The Heart of Voh is a natural clearing formed by the mangroves. It symbolises an ecosystem worth protecting.
The world’s most famous heart didn’t find fame through Saint Valentine, but rather through photography: it’s the Heart of Voh (“Vook” in the local Kanak) found on the west coast of Grande Terre, 300km from Nouméa, in New Caledonia. A simple 4-hectare clearing, or tanne, formed by the mangroves on the edge of the lagoon, whose recognisable human shape has sent writers into a frenzy.
A unique landscape
In 1999, the photographer Yann Arthus-Bertrand made it the cover photo for his book, Earth from Above, a UNESCO-sponsored inventory of the world’s most beautiful landscapes. The book went on to sell four million copies and the famous heart is now seen on t-shirts, stamps, and diaries, and embroidered on towels. And just like the photographer, you can see the famous heart from the sky on board a microlight. It’s now much greener than in 1999: as the mangrove has gained ground, the yellow colour at the centre of the heart that contrasted with the verdant edges has since disappeared. But the outline remains, and between mountains, turquoise lagoon, and the green expanse of the mangrove trees, the landscape in which the heart resides is breath-taking!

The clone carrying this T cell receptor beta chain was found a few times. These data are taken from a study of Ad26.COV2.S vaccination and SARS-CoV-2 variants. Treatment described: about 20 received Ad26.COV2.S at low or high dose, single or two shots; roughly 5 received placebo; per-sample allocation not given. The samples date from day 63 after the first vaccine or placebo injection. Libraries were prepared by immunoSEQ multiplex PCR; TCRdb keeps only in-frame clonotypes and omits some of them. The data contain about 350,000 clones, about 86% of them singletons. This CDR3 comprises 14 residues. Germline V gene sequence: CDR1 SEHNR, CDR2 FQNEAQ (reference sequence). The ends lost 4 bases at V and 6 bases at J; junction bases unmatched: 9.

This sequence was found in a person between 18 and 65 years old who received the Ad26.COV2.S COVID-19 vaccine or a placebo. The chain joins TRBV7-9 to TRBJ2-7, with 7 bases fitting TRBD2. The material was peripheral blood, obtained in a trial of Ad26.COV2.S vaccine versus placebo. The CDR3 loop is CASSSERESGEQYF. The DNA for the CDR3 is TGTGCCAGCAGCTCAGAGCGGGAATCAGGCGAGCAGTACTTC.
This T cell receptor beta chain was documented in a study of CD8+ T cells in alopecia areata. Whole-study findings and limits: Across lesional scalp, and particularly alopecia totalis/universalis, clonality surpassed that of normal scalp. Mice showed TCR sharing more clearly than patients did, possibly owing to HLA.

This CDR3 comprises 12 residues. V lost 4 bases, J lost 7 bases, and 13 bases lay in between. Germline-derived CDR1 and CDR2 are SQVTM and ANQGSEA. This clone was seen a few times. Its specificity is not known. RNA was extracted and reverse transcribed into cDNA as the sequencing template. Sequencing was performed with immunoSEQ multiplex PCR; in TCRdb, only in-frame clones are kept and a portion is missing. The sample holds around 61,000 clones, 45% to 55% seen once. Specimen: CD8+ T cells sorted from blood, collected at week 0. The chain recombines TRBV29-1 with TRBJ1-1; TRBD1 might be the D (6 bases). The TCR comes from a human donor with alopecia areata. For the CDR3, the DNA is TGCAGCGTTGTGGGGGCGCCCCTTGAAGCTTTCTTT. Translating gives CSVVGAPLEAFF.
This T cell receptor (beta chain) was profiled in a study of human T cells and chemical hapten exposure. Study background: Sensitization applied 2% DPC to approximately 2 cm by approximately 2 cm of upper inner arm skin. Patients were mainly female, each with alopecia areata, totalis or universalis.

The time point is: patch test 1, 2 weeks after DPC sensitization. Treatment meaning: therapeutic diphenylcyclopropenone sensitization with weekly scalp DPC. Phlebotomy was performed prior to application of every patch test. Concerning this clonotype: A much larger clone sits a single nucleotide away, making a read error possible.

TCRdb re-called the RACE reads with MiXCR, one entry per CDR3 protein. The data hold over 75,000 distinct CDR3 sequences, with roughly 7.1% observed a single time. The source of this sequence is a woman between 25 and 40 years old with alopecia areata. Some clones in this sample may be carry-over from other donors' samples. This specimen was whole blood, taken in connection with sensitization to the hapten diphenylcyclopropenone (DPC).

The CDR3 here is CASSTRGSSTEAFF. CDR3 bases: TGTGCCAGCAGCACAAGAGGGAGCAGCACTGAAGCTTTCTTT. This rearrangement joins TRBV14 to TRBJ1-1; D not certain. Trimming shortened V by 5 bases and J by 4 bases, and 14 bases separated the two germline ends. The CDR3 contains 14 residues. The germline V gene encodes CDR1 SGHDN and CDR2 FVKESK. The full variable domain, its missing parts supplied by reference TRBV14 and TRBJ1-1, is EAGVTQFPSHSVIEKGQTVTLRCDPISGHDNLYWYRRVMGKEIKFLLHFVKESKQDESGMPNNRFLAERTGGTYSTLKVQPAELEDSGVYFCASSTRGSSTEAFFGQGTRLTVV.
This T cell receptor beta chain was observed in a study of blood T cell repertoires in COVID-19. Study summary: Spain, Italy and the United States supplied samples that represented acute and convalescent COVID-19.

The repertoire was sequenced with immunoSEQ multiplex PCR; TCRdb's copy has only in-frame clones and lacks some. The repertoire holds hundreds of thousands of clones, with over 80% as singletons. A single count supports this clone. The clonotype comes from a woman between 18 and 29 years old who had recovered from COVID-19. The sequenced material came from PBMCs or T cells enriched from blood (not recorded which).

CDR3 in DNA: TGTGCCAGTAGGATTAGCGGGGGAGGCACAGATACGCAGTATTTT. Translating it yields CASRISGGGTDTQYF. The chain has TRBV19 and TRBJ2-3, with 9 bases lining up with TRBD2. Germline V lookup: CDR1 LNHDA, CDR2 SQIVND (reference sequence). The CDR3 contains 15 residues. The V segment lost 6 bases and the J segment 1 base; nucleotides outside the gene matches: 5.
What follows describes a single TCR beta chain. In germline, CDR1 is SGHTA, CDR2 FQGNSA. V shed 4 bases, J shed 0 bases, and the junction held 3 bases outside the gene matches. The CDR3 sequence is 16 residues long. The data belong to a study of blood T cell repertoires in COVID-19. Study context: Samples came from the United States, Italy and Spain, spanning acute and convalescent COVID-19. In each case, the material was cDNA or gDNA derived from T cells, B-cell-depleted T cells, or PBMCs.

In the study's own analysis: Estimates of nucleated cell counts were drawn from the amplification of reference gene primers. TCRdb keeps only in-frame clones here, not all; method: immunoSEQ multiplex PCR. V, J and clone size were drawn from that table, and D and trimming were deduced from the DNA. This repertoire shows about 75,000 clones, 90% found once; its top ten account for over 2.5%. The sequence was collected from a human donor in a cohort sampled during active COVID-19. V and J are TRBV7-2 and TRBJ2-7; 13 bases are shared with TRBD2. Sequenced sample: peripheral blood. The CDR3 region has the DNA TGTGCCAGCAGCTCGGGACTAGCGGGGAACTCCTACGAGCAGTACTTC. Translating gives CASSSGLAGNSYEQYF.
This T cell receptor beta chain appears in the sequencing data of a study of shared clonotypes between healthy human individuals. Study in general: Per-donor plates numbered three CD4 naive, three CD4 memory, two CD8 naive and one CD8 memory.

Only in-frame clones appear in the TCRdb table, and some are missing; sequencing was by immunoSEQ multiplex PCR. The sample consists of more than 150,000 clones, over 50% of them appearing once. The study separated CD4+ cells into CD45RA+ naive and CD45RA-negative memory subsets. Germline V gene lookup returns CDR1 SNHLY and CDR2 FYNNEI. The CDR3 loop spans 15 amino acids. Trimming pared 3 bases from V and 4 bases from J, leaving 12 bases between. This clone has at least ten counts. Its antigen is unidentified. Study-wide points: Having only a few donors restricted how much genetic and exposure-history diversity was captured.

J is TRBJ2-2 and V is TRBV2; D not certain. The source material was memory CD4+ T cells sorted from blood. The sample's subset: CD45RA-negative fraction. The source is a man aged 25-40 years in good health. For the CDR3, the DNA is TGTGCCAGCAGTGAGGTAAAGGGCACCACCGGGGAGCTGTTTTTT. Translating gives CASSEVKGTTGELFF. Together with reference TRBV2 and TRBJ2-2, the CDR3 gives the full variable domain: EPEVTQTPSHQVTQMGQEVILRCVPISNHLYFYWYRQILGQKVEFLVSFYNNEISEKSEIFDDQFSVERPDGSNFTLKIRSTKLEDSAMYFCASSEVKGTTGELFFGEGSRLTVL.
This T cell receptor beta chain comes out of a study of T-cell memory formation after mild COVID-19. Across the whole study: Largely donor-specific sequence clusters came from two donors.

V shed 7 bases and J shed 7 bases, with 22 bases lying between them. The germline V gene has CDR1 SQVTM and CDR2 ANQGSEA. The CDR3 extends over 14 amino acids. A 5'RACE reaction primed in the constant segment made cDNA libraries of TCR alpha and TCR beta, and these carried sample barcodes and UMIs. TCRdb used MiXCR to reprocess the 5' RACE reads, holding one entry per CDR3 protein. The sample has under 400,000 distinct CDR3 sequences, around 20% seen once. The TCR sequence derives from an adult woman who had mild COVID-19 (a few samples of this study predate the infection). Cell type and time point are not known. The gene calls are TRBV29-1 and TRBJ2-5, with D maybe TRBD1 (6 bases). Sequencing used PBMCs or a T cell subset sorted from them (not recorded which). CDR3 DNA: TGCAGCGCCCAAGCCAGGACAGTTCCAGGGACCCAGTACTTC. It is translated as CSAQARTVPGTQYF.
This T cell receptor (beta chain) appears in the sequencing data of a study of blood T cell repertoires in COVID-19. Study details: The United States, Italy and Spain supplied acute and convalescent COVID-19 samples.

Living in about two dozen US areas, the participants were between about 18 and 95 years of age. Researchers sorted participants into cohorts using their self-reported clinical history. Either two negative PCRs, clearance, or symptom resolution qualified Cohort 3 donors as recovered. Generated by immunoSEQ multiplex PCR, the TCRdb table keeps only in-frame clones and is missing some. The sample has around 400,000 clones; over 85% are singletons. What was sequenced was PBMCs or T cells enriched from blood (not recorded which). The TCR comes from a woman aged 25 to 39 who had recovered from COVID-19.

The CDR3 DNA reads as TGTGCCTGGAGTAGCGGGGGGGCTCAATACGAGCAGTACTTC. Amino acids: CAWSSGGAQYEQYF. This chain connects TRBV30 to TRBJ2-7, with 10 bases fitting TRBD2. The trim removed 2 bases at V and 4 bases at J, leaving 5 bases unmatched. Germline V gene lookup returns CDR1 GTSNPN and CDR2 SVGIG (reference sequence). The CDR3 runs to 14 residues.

Another option is to take a 4x4 for a drive, or just hike up Katepai Mountain. It’s three hours of pure fresh air. The bravest visitors will climb all the way to the 700m summit, while the rest can be happy with the observation platform at 400m. The view below shows the heart in full, and beyond it the subtle shades of green and blue that make up this wild coastline.
A fertile land
In the centre of Voh, visitors can discover the history of this little bit of land that was colonised in the late 19th century, to become a key coffee-growing hotspot in the early 20th century. Back then, Voh residents harvested a trifling 300 tonnes every year! The nice little eco-museum hosts temporary exhibitions on coffee, which can be perused while sipping on a mug of Arabica. Nowadays, nickel, farming, and aquaculture are the main industries providing a livelihood for the pioneers’ descendants. Women catch 100 tonnes of crabs from the mangrove every year, showing just how important this ecosystem is.